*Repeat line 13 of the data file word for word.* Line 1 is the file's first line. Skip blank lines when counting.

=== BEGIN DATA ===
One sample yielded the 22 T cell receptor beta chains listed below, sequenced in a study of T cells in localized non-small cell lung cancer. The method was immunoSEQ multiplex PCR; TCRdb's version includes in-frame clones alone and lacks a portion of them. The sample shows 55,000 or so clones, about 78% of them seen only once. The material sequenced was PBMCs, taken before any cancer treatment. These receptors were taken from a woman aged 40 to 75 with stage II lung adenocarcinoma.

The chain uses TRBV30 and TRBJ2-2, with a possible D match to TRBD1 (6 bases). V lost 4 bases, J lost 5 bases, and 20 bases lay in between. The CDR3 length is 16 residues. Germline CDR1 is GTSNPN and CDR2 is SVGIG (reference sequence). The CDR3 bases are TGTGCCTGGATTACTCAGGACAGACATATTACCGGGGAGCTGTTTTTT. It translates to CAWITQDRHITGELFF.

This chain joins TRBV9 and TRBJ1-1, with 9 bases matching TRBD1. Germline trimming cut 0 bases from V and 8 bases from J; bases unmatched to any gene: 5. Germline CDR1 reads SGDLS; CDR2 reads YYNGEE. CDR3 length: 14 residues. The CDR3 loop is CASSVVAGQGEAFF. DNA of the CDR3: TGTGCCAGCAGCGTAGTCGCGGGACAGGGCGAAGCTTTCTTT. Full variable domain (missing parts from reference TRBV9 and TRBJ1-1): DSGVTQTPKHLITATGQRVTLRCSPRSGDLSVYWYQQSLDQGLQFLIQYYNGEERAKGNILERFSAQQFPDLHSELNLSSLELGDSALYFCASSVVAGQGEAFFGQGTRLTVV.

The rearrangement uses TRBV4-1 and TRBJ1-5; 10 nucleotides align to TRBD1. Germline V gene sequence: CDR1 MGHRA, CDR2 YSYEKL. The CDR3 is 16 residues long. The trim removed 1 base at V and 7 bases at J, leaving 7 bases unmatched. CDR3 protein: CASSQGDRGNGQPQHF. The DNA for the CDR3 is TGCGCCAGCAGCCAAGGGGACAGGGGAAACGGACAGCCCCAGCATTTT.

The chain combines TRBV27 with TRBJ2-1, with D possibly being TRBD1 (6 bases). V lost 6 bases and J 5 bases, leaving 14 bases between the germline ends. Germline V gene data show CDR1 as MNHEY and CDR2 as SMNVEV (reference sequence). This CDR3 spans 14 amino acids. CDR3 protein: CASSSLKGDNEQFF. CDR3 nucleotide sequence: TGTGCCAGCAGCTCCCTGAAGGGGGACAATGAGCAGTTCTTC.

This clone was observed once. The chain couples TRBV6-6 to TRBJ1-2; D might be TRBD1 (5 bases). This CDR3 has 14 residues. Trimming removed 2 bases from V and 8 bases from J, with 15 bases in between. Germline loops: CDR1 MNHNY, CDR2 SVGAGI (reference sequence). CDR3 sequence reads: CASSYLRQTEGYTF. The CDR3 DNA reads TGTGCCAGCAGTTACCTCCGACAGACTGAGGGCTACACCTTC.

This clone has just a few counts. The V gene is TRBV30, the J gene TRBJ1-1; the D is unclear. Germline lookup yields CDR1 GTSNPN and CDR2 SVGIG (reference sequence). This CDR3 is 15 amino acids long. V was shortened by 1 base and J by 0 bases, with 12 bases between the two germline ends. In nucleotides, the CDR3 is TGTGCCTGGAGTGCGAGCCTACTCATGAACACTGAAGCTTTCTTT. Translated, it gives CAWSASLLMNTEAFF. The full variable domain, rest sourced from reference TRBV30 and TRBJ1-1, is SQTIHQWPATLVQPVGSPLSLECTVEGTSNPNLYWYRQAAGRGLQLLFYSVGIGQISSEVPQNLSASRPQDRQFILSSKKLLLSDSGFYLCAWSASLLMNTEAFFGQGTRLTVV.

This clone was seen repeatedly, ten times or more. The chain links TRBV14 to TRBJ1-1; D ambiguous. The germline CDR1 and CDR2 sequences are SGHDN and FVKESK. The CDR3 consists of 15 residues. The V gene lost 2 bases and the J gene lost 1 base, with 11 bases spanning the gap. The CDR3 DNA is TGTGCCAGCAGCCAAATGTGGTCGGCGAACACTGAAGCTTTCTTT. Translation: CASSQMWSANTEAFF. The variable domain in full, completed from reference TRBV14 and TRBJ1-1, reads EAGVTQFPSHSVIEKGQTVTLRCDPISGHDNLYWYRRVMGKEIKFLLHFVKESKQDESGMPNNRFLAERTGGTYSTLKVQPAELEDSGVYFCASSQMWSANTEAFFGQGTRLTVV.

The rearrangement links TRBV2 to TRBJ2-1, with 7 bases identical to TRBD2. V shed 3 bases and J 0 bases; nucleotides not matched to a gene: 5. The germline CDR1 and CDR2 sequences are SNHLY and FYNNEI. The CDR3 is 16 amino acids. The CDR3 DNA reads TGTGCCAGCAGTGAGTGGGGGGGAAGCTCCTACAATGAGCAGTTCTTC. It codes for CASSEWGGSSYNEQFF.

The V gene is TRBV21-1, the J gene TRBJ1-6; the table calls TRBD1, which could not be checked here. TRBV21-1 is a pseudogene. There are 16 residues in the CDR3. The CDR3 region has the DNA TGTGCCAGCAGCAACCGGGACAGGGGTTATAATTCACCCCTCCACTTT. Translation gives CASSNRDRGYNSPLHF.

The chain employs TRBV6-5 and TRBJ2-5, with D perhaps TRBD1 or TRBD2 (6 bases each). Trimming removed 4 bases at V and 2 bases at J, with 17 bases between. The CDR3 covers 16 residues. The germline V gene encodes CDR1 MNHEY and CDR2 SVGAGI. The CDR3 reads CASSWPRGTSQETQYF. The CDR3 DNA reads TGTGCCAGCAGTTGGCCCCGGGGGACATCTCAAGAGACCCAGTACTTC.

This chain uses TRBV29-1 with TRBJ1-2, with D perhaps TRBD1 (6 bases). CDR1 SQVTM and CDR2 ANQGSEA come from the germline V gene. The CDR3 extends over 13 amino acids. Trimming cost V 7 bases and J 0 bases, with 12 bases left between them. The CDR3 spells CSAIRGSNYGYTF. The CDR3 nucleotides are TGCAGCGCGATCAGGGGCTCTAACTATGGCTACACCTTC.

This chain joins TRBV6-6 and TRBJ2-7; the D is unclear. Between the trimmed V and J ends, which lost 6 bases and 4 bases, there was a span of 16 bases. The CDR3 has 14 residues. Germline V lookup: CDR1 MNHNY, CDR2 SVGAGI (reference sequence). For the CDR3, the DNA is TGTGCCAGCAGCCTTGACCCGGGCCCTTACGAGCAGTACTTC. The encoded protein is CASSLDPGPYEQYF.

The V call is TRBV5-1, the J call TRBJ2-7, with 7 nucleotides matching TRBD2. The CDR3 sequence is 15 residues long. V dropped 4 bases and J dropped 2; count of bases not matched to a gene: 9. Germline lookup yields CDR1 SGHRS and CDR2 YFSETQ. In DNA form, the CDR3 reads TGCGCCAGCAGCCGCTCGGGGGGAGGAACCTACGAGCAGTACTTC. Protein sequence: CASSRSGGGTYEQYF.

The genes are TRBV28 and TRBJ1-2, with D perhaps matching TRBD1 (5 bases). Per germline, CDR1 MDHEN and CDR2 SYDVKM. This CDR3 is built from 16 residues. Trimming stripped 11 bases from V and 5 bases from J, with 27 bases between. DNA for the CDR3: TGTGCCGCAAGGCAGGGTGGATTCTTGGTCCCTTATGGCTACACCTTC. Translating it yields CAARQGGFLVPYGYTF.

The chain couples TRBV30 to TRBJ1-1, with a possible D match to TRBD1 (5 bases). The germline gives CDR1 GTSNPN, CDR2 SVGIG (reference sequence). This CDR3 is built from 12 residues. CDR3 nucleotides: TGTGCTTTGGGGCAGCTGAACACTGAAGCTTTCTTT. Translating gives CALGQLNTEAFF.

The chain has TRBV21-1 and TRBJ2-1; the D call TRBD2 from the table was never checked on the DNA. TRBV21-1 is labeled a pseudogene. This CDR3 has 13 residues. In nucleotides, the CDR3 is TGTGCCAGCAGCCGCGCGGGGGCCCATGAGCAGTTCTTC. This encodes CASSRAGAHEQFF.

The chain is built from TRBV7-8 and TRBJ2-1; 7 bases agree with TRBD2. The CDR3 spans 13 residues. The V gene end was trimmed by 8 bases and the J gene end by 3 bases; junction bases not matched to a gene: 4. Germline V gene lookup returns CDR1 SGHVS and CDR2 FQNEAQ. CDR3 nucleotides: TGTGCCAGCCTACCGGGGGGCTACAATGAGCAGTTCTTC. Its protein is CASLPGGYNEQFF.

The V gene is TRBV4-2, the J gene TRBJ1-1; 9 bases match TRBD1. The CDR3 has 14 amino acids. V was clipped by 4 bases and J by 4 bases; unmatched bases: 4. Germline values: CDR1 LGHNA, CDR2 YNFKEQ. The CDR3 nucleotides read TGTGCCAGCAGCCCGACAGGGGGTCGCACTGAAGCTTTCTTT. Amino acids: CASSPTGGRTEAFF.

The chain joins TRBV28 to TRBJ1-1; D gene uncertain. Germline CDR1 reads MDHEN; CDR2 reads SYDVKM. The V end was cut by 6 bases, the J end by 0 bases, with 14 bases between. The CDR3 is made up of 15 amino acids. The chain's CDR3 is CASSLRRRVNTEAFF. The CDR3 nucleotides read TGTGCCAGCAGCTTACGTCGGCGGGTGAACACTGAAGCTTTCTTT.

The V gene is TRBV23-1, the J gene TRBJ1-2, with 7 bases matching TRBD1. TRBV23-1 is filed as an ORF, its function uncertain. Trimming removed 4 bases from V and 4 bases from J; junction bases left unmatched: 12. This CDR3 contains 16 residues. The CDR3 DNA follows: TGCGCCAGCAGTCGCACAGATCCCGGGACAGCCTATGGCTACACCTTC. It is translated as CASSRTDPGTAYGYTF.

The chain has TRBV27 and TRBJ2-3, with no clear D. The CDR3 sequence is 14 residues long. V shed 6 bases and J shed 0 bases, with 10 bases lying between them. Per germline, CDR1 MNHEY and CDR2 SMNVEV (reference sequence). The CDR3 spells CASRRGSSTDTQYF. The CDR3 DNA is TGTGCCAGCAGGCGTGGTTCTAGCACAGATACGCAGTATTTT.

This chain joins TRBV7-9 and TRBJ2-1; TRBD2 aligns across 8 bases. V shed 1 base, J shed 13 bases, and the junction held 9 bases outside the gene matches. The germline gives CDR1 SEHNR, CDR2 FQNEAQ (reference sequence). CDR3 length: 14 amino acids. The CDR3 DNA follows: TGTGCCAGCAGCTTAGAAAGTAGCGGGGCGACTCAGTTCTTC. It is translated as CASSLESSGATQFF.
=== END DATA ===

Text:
This chain joins TRBV6-6 and TRBJ2-7; the D is unclear. Between the trimmed V and J ends, which lost 6 bases and 4 bases, there was a span of 16 bases. The CDR3 has 14 residues. Germline V lookup: CDR1 MNHNY, CDR2 SVGAGI (reference sequence). For the CDR3, the DNA is TGTGCCAGCAGCCTTGACCCGGGCCCTTACGAGCAGTACTTC. The encoded protein is CASSLDPGPYEQYF.